Wayne Reinagel: I re-read each sentence as I write it, often more than once, making changes in spelling and changing words for better ones. When I finish the paragraph, I reread the entire thing, making certain all the sentences belong in the same paragraph and that it all flows smoothly. Once the chapter is completed, I reread the entire thing that day and at least once more the following day. When I complete an entire novel, I re-read and edit the whole thing, making certain I've linked chapters and information throughout the entire story. Then I re-read te entire thing again, before handing it off to my five proofreaders.

And yet, somehow, I STILL wind up with minor spelling errors!

Robby Hilliard: Rewrite and rewrite and rewrite!

Kathleen Bradean: I believe in rewrites because I've seen my first drafts.

Jason Gregory Banks: Rewrites absolutely. I mean not even the greats can churn out awesome with out fact checking or making sure male 1 isn't dressed like male number 4 or a blonde doesn't become a red head from paragraph to paragraph all while you call them james instead of Jamie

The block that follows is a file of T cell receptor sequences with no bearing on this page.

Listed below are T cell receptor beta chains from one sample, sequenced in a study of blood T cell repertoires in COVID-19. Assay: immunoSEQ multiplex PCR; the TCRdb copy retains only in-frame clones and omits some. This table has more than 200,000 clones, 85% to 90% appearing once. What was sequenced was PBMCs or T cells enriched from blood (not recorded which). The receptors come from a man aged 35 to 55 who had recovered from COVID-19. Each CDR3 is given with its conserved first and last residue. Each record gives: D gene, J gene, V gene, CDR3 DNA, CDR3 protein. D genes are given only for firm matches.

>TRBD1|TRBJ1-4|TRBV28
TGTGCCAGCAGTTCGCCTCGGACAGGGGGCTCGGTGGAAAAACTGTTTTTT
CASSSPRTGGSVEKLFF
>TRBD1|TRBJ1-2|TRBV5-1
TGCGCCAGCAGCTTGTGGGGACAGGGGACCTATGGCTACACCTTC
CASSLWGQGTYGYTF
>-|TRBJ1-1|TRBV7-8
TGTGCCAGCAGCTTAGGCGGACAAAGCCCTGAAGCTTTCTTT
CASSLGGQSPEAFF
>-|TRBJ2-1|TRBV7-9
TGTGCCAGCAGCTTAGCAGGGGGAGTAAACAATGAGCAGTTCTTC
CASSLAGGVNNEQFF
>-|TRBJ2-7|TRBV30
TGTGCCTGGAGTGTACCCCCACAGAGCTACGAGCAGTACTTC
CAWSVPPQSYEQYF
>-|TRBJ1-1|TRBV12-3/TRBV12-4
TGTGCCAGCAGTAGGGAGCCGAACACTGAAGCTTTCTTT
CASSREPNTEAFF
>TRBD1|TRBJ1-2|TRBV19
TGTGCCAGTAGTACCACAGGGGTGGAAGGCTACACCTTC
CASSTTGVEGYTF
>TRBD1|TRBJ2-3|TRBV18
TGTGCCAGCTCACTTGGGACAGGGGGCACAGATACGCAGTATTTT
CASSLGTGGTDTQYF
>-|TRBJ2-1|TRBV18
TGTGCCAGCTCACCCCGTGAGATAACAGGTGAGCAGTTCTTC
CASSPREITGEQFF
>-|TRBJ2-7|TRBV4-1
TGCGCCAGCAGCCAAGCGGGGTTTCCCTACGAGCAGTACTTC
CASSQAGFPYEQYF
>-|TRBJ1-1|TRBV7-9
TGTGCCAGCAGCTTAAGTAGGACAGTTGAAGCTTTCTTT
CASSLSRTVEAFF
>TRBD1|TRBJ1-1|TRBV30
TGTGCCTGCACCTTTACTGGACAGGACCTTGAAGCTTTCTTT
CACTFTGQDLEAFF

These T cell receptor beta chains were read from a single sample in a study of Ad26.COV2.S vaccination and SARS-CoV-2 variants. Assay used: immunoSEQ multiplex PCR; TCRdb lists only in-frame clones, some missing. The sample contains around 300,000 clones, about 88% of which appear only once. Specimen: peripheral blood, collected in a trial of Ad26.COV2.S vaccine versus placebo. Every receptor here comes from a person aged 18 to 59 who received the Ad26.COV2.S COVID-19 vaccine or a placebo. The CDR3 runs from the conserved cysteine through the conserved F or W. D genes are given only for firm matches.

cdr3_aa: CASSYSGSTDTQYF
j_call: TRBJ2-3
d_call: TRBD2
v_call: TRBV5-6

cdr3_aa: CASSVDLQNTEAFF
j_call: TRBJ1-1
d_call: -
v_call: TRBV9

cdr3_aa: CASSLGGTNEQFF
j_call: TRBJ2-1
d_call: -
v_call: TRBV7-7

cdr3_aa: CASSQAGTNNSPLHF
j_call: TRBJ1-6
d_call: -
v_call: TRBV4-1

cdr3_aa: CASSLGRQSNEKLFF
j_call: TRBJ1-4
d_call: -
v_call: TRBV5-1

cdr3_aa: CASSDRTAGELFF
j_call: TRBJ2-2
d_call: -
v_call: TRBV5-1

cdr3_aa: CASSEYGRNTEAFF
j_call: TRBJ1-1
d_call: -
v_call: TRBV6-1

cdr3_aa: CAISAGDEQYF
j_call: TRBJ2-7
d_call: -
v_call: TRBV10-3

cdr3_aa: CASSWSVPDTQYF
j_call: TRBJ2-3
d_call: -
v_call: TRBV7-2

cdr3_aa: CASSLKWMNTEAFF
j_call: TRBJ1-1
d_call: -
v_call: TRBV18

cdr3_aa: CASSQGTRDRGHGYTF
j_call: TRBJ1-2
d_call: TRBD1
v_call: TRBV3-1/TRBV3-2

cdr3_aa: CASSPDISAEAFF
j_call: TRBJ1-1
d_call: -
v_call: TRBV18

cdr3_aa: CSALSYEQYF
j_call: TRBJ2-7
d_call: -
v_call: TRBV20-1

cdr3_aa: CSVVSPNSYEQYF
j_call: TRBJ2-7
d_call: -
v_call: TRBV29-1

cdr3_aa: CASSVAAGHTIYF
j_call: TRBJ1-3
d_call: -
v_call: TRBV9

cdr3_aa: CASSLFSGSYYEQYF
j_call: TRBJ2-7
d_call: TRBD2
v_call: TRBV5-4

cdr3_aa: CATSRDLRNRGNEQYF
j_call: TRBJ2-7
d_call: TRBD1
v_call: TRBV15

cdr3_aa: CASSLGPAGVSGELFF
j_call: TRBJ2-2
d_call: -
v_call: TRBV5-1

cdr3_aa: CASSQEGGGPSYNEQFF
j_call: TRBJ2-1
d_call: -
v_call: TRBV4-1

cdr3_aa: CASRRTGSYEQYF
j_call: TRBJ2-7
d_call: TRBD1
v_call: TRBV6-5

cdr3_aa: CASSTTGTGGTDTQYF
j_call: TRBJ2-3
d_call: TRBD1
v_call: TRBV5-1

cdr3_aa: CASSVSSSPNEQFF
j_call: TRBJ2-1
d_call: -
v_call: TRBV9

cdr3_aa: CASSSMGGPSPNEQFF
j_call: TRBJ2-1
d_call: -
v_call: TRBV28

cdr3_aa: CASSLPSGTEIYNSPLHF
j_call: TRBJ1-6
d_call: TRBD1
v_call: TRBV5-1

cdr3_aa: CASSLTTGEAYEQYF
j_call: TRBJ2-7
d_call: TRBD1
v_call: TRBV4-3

Phil Brucato: It really depends on the project. My short stories, comic scripts, articles, essays and game books suffer very little revision; I give them editing passes and input a few changes here and there, but with few exceptions, they tend to be close to first-draft/ final draft projects.

My screenplays, on the other hand, undergo extensive rewrites. And if I HADN'T revised and rewritten my novel-in-progress forty-eight bajillion times, it would have been finished a long time ago!

Krista Cagg: Oh Lord, if I kept just my first drafts I'd look like a babbling idiot.

John Warren: My rewrites aren't usually dramatic, and I usually just make them directly into the draft rather than make a whole new document.

Mark Kurall Schuenemann: I have to go through everything I write at least a two or three times, rewriting to make things clear, get it grammatically correct, and to keep in the theme, and sometimes I go, I have to write more, this story just doesn't have enough flesh on its bones - I better do something about it!

K. Anthony Pagano: I'll touch a story anywhere from 2-15 passes for narrative/structure/edits. Most of the time the initial "writing" is fast. I get out what I can and then come back to it later, after I'm written the scene.